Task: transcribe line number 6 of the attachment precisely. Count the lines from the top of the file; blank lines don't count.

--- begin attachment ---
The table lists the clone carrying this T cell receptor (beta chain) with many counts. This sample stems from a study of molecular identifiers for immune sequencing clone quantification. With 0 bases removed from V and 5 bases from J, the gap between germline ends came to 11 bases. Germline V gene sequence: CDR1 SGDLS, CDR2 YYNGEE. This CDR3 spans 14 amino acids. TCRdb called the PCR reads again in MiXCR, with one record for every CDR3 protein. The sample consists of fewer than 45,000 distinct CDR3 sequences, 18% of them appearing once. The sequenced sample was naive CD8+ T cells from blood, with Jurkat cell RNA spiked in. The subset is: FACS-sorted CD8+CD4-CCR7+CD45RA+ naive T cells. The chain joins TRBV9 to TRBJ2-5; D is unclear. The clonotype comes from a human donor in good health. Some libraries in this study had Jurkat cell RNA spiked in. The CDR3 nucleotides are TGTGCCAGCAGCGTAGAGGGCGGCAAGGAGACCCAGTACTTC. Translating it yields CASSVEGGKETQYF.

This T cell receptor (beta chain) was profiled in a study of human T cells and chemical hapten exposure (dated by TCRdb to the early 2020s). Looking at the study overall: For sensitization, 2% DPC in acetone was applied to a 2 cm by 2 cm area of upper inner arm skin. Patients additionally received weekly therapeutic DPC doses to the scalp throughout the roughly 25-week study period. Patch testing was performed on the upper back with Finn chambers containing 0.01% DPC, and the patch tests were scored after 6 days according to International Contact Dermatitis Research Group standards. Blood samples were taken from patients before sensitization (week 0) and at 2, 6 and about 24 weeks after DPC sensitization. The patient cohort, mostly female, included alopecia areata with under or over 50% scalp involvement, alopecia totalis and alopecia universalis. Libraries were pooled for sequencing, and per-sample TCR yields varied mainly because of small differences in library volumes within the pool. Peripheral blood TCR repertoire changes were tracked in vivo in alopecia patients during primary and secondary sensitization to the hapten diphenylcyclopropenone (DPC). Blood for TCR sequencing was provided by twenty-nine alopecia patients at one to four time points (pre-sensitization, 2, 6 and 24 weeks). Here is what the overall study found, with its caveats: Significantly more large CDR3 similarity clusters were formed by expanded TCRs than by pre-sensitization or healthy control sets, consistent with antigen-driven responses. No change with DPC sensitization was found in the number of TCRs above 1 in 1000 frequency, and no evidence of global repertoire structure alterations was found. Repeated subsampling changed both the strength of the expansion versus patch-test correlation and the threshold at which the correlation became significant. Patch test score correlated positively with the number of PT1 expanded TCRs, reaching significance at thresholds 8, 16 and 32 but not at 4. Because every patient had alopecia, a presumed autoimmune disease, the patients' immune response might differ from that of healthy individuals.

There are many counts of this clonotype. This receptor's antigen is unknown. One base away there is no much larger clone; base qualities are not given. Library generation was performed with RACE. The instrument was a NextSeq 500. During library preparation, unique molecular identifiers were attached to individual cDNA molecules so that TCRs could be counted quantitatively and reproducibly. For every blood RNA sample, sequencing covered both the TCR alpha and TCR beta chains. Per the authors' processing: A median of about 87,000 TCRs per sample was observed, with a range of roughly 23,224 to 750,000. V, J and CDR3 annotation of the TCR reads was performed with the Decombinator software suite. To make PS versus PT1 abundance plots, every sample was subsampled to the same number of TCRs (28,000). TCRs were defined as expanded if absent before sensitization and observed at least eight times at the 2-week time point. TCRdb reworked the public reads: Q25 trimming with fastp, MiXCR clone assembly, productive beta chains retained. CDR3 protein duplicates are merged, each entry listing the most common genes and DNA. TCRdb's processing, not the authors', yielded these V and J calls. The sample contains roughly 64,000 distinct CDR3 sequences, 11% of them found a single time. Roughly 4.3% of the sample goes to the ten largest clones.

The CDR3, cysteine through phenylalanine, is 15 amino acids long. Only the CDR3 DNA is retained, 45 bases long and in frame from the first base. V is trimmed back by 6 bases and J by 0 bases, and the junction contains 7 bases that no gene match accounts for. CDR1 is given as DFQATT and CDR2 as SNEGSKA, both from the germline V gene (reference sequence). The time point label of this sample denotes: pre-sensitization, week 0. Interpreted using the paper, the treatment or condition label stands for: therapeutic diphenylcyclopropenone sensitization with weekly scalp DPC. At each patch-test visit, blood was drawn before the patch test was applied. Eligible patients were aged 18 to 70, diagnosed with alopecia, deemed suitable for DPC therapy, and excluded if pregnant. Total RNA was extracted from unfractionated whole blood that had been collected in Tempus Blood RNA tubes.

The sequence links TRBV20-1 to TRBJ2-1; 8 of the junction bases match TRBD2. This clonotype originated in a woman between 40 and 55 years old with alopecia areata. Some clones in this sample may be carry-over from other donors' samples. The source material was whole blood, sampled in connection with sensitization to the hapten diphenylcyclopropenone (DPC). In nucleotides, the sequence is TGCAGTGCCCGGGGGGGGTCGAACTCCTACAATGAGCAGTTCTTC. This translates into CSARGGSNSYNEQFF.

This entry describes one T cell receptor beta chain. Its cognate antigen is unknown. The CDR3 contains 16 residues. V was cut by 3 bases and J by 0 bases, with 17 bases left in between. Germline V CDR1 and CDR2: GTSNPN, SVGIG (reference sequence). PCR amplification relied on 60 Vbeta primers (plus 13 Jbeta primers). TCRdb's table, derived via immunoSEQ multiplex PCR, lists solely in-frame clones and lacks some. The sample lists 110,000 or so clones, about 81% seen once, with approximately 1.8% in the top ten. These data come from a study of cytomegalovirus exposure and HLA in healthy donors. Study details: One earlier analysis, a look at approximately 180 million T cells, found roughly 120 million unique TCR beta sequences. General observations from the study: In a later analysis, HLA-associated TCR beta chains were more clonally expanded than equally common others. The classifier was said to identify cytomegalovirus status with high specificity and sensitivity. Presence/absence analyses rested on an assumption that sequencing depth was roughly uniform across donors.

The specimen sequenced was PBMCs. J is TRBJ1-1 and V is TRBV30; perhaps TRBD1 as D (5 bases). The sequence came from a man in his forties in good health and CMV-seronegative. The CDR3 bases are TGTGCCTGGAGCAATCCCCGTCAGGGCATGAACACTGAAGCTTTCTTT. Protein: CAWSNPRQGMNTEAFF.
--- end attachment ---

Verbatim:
This entry describes one T cell receptor beta chain. Its cognate antigen is unknown. The CDR3 contains 16 residues. V was cut by 3 bases and J by 0 bases, with 17 bases left in between. Germline V CDR1 and CDR2: GTSNPN, SVGIG (reference sequence). PCR amplification relied on 60 Vbeta primers (plus 13 Jbeta primers). TCRdb's table, derived via immunoSEQ multiplex PCR, lists solely in-frame clones and lacks some. The sample lists 110,000 or so clones, about 81% seen once, with approximately 1.8% in the top ten. These data come from a study of cytomegalovirus exposure and HLA in healthy donors. Study details: One earlier analysis, a look at approximately 180 million T cells, found roughly 120 million unique TCR beta sequences. General observations from the study: In a later analysis, HLA-associated TCR beta chains were more clonally expanded than equally common others. The classifier was said to identify cytomegalovirus status with high specificity and sensitivity. Presence/absence analyses rested on an assumption that sequencing depth was roughly uniform across donors.